since he's considered one of the top printers of photography, I'd really like to find out more about his technique. I've read his part in the "darkroom" series many times. are there any other books on him recommendable?
    I'd really like to read a good biography about him, especially with some info on his photographic work. I've been looking for " photography made difficult" for a long time now, but it seems to be unavailable around here.

    the one thing I'm wondering about the most is whether he really used "d76 with ten times the normal amount of borax of kodalk"?
    this would call for Gr of borax as opposed to Gr in the original formula (this source: here ) or maybe he meant the replenisher? but he was probably going for a more active developer for his high contrast images (maybe more shadow detail too).
    other sources say he used Harvey's 777.

    what photo paper would one use today if one wanted to go after his look? cold tone graded paper (grade 3 or 4?)? most likely not even available anymore. in "darkroom" he says the paper is polycontrast-f.

    I'm also wondering about his his extensive use of pot.ferricyanide. for me it get the most use out of it with underdeveloped negatives, to push the highlights and upper midtones into position, or occasionally to enhance local contrast. but to really "open up the shadows" like he claims to, i could never really get that to work for me.

    also i think i remember that he used to mount his pictures on black cardboard.

    it would be very nice if someone could give me a few pointers for some good reading, and if people here used this thread to share some of their knowledge on this photographer - certainly useful to others too, since there seems to be no other thread focusing on his printing techniques - well, i wouldn't mind that too.
    this was a pretty good read, i discovered while searching around, but probably old news to most people:
    nyt times article
    were his assistants and co-workers (if he had any) ever interviewed about their work?

    He is not talked about much but I would spend hours studying his photograph in college and he is a great.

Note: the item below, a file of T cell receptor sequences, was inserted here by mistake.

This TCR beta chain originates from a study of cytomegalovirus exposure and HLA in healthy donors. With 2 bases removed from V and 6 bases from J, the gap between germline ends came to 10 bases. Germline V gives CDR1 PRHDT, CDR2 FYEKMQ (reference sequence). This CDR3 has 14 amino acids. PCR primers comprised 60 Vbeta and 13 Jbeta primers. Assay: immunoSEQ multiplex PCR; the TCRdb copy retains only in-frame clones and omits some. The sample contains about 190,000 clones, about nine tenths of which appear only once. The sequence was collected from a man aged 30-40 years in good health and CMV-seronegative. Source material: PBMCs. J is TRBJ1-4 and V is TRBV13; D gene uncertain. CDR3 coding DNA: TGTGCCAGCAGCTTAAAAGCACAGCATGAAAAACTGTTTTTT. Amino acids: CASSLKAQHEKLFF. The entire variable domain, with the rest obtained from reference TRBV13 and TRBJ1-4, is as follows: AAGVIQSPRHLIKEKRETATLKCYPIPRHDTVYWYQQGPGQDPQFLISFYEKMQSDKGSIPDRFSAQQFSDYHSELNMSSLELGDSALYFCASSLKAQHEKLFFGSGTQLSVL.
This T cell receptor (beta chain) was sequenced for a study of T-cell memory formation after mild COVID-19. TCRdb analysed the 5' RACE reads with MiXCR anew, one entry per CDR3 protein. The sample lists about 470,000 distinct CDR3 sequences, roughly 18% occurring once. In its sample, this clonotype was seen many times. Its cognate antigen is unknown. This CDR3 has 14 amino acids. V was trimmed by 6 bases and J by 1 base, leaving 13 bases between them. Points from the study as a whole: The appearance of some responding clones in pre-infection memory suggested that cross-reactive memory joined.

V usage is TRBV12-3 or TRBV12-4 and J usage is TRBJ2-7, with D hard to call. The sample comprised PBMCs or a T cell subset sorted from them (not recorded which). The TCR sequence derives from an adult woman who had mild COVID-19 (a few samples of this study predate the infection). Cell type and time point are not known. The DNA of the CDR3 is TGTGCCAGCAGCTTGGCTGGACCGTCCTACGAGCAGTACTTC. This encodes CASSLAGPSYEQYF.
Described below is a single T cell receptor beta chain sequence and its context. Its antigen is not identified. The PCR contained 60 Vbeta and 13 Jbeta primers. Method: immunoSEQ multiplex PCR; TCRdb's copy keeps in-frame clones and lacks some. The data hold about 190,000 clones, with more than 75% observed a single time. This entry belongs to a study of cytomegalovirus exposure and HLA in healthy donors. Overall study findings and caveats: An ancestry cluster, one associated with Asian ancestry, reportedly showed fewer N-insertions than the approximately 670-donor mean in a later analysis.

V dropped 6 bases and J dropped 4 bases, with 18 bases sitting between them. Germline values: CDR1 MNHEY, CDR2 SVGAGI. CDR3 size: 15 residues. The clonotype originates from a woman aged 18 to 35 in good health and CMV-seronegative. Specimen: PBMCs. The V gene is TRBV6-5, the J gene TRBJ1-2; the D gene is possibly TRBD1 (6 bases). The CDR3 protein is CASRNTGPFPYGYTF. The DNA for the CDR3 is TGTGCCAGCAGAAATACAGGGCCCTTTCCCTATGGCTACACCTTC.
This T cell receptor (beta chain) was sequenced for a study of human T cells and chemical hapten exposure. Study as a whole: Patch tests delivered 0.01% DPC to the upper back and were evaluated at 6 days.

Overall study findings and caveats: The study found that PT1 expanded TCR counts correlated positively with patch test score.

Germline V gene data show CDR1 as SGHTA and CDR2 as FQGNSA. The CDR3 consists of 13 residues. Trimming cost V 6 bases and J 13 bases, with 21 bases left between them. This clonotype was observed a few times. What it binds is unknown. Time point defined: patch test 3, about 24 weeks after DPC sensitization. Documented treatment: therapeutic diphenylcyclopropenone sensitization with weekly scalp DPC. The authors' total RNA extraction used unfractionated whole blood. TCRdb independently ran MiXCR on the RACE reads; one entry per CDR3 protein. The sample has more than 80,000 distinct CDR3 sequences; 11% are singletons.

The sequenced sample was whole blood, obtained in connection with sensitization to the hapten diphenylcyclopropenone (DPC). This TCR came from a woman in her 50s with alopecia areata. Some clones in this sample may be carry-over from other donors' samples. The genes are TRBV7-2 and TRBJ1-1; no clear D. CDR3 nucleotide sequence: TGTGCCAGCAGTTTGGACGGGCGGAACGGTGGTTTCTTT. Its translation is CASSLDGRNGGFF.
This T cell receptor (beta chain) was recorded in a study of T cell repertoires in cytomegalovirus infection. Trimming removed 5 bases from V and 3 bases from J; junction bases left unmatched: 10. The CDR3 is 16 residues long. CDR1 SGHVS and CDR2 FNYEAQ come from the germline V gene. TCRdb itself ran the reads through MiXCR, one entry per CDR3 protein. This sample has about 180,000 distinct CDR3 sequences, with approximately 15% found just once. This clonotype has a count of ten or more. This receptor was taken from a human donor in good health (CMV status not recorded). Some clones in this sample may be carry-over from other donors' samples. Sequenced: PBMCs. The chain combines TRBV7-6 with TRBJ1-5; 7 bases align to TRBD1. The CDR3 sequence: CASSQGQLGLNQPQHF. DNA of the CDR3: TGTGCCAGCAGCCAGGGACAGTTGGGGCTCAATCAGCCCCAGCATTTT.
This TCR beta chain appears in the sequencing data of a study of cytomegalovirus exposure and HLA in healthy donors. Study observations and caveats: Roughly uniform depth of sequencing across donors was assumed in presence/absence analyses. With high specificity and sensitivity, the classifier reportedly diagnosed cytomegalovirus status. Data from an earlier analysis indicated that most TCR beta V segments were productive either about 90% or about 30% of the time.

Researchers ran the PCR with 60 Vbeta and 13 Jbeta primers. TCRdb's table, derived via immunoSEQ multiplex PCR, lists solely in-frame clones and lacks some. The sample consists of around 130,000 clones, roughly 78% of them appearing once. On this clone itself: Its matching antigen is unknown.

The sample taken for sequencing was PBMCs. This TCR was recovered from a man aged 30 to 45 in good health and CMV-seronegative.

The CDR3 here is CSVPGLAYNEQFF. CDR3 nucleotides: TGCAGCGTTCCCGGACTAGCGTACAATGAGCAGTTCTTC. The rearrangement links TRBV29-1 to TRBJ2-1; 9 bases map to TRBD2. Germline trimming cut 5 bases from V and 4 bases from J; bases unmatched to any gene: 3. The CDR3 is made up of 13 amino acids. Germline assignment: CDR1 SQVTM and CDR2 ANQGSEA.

On the printing side I read once that he smoked heavily and in the darkroom when he printed he would blow a heavy puff of smoke under the lens. I don't know what effect this has on the print but smoking causes cancer and I don't smoke. I don't have a favorite photo of his, they are all great.

    Curt
    Everytime I find a film or paper that I like, they discontinue it. - Paul Strand - Aperture monograph on Strand

  7. #7
    Anscojohn's Avatar
    Join Date
    Dec 2006
    Shooter
    Medium Format
    Posts
    2,727
    Images
    13
    Increasing the amount of borax is in most EK formulary. For the Minimata negs he used D76, 2:1 with water. I think this gets the chemistry he used to about Ansco 47, but don't hold me feet to that statement. Might be ansco 42?.
    And he always insisted on a dollop of old developer "to take the edge off the grain."
    John, Mount Vernon, Virginia USA

  8. #8
    David A. Goldfarb's Avatar
    Join Date
    Sep 2002
    Location
    Honolulu, Hawai'i
    Shooter
    Large Format
    Posts
    17,284
    Images
    20
    He was also known for having a small B&W television with a red safelight filter over the screen in his darkroom. Always good to stay on top of the news, I guess.
    flickr--http://www.flickr.com/photos/davidagoldfarb/
    Photography (not as up to date as the flickr site)--http://www.davidagoldfarb.com/photo
    Academic (Slavic and Comparative Literature)--http://www.davidagoldfarb.com

  9. #9

    Join Date
    Jan 2008
    Location
    Long Island, New York
    Shooter
    Medium Format
    Posts
    1,067
    I may have told this story before, if so I apologize but at my age "repeatability" means more than consistent print values.

    When I had my small photo store / studio a lady came in one day with a Rollieflex ff2.8 which needed attention - a really good CLA. She knew little about the camera but realized it was a valuable piece of equipment. When she picked it up she told me that she's been given this camera in New York back in the sixties by a professional photographer who used to travel all the time. Apparently this photographer did a lot of work for Life Magazine. She told me his name was Gene something-or-other. "Gene Smith? " I asked. "W. Eugene Smith?" "Yes that's him." she told me. "He told me he was famous but I didn't believe him." It was then that I realized that I held in my hands one of W. Eugene Smith's Rollies !! Kind of amazing for me !

    On her way out of the door the lady turned to me and said: "I won't tell you what he wanted for this camera - but I will tell you he didn't get it! t least not from me!!""

    Bob H
    "Why is there always a better way?"

  10. #10
    Michel Hardy-Vallée's Avatar
    Join Date
    Apr 2005
    Location
    Montréal (QC)
    Shooter
    Multi Format
    Posts
    4,351
    Images
    132
    If you don't like to smoke like Eugene, you can also take amphetamines by the bucket and work six days in a row with minimal sleep....
    Using film since before it was hip.


    "One of the most singular characters of the hyposulphites, is the property their solutions possess of dissolving muriate of silver and retaining it in considerable quantity in permanent solution" — Sir John Frederick William Herschel, "On the Hyposulphurous Acid and its Compounds." The Edinburgh Philosophical Journal, Vol. 1 (8 Jan. 1819): 8-29. p. 11

    My APUG Portfolio

Page 1 of 4 1234 LastLast


 

APUG PARTNERS EQUALLY FUNDING OUR COMMUNITY:



Contact Us  |  Support Us!  |  Advertise  |  Site Terms  |  Archive  —   Search  |  Mobile Device Access  |  RSS  |  Facebook  |  Linkedin